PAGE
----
The Earth trainer had rubber tires and could support its own weight in 1 g. The flight article would have collapsed in 1 g if the crew sat on it. Since the handling characteristics of the LRV could not be fully tested on Earth, a "grand prix" test was performed by the CDR on A-15 & 16. The trainer provided adequate simulation, the major difference was the necessity to pay constant attention to the lunar terrain in order to have adequate warning of obstacles, especially in adverse lighting situations. Braking required ~2 x the 1 g distance. Steering was not as responsive between 8 - 10 kph with hard-over inputs.

What problems were due to the suit rather than the experiment?
The suit used for the last 3 flights was able to bend at the waist, allowing the astronaut to sit on the LRV. This also allowed them to kneel, which assisted some experiment deployment and sample collection.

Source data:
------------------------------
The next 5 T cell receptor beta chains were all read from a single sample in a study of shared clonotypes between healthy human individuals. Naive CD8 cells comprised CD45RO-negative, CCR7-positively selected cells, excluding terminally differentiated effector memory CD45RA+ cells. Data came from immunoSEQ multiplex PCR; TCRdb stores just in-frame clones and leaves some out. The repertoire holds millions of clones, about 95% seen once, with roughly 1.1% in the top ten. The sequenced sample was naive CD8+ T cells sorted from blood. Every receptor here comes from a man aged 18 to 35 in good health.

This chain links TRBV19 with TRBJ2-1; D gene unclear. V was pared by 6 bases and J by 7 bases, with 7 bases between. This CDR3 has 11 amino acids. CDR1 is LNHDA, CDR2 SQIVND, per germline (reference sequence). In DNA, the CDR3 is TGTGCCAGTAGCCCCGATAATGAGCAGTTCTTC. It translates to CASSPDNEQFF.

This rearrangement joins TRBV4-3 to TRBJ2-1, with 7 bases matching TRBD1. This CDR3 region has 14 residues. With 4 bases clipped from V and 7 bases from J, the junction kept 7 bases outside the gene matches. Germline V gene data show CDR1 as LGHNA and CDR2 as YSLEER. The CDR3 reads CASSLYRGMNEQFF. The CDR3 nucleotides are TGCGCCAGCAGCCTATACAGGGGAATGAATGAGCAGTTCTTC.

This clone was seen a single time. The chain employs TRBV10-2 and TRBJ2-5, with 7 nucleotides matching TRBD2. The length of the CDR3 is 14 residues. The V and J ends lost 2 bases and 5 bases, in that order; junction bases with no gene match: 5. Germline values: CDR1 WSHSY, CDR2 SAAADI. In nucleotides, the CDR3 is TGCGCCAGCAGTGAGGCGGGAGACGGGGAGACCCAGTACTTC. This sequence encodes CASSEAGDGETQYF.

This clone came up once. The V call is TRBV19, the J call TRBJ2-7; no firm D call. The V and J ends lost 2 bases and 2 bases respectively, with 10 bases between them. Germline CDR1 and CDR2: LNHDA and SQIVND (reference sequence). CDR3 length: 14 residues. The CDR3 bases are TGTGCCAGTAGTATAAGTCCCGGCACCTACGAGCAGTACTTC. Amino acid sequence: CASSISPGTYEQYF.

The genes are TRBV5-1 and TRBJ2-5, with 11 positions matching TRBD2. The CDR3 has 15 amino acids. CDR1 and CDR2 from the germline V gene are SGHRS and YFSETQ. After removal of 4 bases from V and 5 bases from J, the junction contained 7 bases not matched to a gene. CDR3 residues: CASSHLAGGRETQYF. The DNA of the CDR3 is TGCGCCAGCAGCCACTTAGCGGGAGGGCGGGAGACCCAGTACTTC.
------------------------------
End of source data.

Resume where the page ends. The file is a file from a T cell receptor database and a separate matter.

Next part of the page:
Any experiences inside the LM of interest from the experiment/operations viewpoint? NA


Mission Reports for Apollo 15, 16, and 17

Final Lunar Surface Procedures - Apollo 16, March 16, 1972, MSC

Final Lunar Surface Procedures - Apollo 17, November 6, 1972, MSC

Apollo Program Summary Report, section 4.8.2 Lunar Roving Vehicle, JCS-09423, April, 1975.

Apollo 15 Technical Crew Debriefing, 14 August 1971, in JSC History Office.

Apollo 16 Technical Crew Debriefing, 5 May 1972, in JSC History Office.

Apollo 17 Technical Crew Debriefing, 4 January 1973, in JSC History Office.

"Lunar Sourcebook - A User's Guide to the Moon" G. Heiken, D. Vaniman, and B. French, Eds., Cambridge University Press, Cambridge, 1991.

Personal communication from John Young, 1 April, 1993.

Personal communication from Jack Sevier, 18 May 1993.

Personal communication from Eric Jones, 3 August 1993.